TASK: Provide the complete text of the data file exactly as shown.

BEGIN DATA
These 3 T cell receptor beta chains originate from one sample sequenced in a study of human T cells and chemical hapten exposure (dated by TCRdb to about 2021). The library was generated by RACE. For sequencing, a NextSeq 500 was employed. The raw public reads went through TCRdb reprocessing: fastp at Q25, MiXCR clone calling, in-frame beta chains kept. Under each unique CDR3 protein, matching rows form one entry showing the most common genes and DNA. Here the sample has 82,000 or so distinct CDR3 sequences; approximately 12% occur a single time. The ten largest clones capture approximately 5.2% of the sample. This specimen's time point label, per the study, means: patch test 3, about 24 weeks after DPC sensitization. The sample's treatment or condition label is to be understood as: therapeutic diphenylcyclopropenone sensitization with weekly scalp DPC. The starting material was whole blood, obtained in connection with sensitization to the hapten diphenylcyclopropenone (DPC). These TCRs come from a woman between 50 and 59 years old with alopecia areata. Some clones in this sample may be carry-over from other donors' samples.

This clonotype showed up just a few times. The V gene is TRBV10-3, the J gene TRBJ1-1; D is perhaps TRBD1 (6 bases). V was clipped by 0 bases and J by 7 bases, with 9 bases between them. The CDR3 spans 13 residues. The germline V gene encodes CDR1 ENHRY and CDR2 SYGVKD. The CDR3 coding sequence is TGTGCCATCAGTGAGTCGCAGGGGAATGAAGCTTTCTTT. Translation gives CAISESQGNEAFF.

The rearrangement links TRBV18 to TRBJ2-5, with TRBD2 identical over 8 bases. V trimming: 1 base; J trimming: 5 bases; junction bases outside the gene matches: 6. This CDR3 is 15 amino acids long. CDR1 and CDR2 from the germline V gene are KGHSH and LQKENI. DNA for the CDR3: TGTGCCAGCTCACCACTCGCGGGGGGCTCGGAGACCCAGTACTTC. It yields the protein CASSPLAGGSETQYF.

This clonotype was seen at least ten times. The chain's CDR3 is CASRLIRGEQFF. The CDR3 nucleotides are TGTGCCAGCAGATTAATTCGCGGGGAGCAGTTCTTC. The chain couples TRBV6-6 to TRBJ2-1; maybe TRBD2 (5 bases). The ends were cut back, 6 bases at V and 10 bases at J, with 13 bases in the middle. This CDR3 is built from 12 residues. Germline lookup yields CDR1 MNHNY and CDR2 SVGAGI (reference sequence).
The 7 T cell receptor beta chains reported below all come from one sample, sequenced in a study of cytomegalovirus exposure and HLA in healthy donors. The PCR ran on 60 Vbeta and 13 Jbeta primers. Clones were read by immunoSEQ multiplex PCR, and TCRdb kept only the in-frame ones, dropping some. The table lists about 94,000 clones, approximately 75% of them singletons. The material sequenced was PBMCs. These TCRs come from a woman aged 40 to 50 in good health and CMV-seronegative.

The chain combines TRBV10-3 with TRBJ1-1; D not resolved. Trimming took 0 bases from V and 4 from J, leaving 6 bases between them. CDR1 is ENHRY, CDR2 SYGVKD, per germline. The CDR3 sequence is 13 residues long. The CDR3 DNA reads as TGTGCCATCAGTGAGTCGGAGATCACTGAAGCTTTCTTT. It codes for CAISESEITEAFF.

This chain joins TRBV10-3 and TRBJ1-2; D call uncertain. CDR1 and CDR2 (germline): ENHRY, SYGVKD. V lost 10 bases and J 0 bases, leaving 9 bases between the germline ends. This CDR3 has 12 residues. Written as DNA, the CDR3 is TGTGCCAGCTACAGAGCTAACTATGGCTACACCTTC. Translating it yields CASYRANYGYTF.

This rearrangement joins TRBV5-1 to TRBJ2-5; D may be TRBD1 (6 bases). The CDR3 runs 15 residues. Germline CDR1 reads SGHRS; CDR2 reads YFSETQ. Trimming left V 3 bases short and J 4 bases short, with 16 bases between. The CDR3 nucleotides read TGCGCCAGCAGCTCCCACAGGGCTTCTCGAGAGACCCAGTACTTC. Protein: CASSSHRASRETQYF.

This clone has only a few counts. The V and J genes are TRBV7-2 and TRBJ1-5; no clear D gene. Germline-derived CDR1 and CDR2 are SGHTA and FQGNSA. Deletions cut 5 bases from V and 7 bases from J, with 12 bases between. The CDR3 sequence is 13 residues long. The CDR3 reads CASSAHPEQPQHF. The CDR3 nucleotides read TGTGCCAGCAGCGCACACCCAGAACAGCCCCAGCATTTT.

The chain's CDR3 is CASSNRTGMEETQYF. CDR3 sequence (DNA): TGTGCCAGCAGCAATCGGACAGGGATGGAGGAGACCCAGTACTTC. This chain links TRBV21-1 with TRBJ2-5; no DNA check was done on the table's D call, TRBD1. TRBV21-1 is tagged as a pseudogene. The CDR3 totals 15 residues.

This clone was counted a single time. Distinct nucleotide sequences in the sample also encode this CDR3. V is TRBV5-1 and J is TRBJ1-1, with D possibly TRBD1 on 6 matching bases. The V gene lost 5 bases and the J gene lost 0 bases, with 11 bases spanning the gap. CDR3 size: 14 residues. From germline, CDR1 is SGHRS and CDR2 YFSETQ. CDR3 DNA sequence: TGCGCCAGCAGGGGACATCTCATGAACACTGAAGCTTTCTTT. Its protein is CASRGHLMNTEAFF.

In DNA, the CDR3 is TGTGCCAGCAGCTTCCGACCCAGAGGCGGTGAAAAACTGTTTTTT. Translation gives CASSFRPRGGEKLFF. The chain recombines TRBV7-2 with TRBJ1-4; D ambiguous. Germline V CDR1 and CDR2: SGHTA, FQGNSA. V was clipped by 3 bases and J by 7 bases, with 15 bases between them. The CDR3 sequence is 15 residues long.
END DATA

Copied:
These 3 T cell receptor beta chains originate from one sample sequenced in a study of human T cells and chemical hapten exposure (dated by TCRdb to about 2021). The library was generated by RACE. For sequencing, a NextSeq 500 was employed. The raw public reads went through TCRdb reprocessing: fastp at Q25, MiXCR clone calling, in-frame beta chains kept. Under each unique CDR3 protein, matching rows form one entry showing the most common genes and DNA. Here the sample has 82,000 or so distinct CDR3 sequences; approximately 12% occur a single time. The ten largest clones capture approximately 5.2% of the sample. This specimen's time point label, per the study, means: patch test 3, about 24 weeks after DPC sensitization. The sample's treatment or condition label is to be understood as: therapeutic diphenylcyclopropenone sensitization with weekly scalp DPC. The starting material was whole blood, obtained in connection with sensitization to the hapten diphenylcyclopropenone (DPC). These TCRs come from a woman between 50 and 59 years old with alopecia areata. Some clones in this sample may be carry-over from other donors' samples.

This clonotype showed up just a few times. The V gene is TRBV10-3, the J gene TRBJ1-1; D is perhaps TRBD1 (6 bases). V was clipped by 0 bases and J by 7 bases, with 9 bases between them. The CDR3 spans 13 residues. The germline V gene encodes CDR1 ENHRY and CDR2 SYGVKD. The CDR3 coding sequence is TGTGCCATCAGTGAGTCGCAGGGGAATGAAGCTTTCTTT. Translation gives CAISESQGNEAFF.

The rearrangement links TRBV18 to TRBJ2-5, with TRBD2 identical over 8 bases. V trimming: 1 base; J trimming: 5 bases; junction bases outside the gene matches: 6. This CDR3 is 15 amino acids long. CDR1 and CDR2 from the germline V gene are KGHSH and LQKENI. DNA for the CDR3: TGTGCCAGCTCACCACTCGCGGGGGGCTCGGAGACCCAGTACTTC. It yields the protein CASSPLAGGSETQYF.

This clonotype was seen at least ten times. The chain's CDR3 is CASRLIRGEQFF. The CDR3 nucleotides are TGTGCCAGCAGATTAATTCGCGGGGAGCAGTTCTTC. The chain couples TRBV6-6 to TRBJ2-1; maybe TRBD2 (5 bases). The ends were cut back, 6 bases at V and 10 bases at J, with 13 bases in the middle. This CDR3 is built from 12 residues. Germline lookup yields CDR1 MNHNY and CDR2 SVGAGI (reference sequence).
The 7 T cell receptor beta chains reported below all come from one sample, sequenced in a study of cytomegalovirus exposure and HLA in healthy donors. The PCR ran on 60 Vbeta and 13 Jbeta primers. Clones were read by immunoSEQ multiplex PCR, and TCRdb kept only the in-frame ones, dropping some. The table lists about 94,000 clones, approximately 75% of them singletons. The material sequenced was PBMCs. These TCRs come from a woman aged 40 to 50 in good health and CMV-seronegative.

The chain combines TRBV10-3 with TRBJ1-1; D not resolved. Trimming took 0 bases from V and 4 from J, leaving 6 bases between them. CDR1 is ENHRY, CDR2 SYGVKD, per germline. The CDR3 sequence is 13 residues long. The CDR3 DNA reads as TGTGCCATCAGTGAGTCGGAGATCACTGAAGCTTTCTTT. It codes for CAISESEITEAFF.

This chain joins TRBV10-3 and TRBJ1-2; D call uncertain. CDR1 and CDR2 (germline): ENHRY, SYGVKD. V lost 10 bases and J 0 bases, leaving 9 bases between the germline ends. This CDR3 has 12 residues. Written as DNA, the CDR3 is TGTGCCAGCTACAGAGCTAACTATGGCTACACCTTC. Translating it yields CASYRANYGYTF.

This rearrangement joins TRBV5-1 to TRBJ2-5; D may be TRBD1 (6 bases). The CDR3 runs 15 residues. Germline CDR1 reads SGHRS; CDR2 reads YFSETQ. Trimming left V 3 bases short and J 4 bases short, with 16 bases between. The CDR3 nucleotides read TGCGCCAGCAGCTCCCACAGGGCTTCTCGAGAGACCCAGTACTTC. Protein: CASSSHRASRETQYF.

This clone has only a few counts. The V and J genes are TRBV7-2 and TRBJ1-5; no clear D gene. Germline-derived CDR1 and CDR2 are SGHTA and FQGNSA. Deletions cut 5 bases from V and 7 bases from J, with 12 bases between. The CDR3 sequence is 13 residues long. The CDR3 reads CASSAHPEQPQHF. The CDR3 nucleotides read TGTGCCAGCAGCGCACACCCAGAACAGCCCCAGCATTTT.

The chain's CDR3 is CASSNRTGMEETQYF. CDR3 sequence (DNA): TGTGCCAGCAGCAATCGGACAGGGATGGAGGAGACCCAGTACTTC. This chain links TRBV21-1 with TRBJ2-5; no DNA check was done on the table's D call, TRBD1. TRBV21-1 is tagged as a pseudogene. The CDR3 totals 15 residues.

This clone was counted a single time. Distinct nucleotide sequences in the sample also encode this CDR3. V is TRBV5-1 and J is TRBJ1-1, with D possibly TRBD1 on 6 matching bases. The V gene lost 5 bases and the J gene lost 0 bases, with 11 bases spanning the gap. CDR3 size: 14 residues. From germline, CDR1 is SGHRS and CDR2 YFSETQ. CDR3 DNA sequence: TGCGCCAGCAGGGGACATCTCATGAACACTGAAGCTTTCTTT. Its protein is CASRGHLMNTEAFF.

In DNA, the CDR3 is TGTGCCAGCAGCTTCCGACCCAGAGGCGGTGAAAAACTGTTTTTT. Translation gives CASSFRPRGGEKLFF. The chain recombines TRBV7-2 with TRBJ1-4; D ambiguous. Germline V CDR1 and CDR2: SGHTA, FQGNSA. V was clipped by 3 bases and J by 7 bases, with 15 bases between them. The CDR3 sequence is 15 residues long.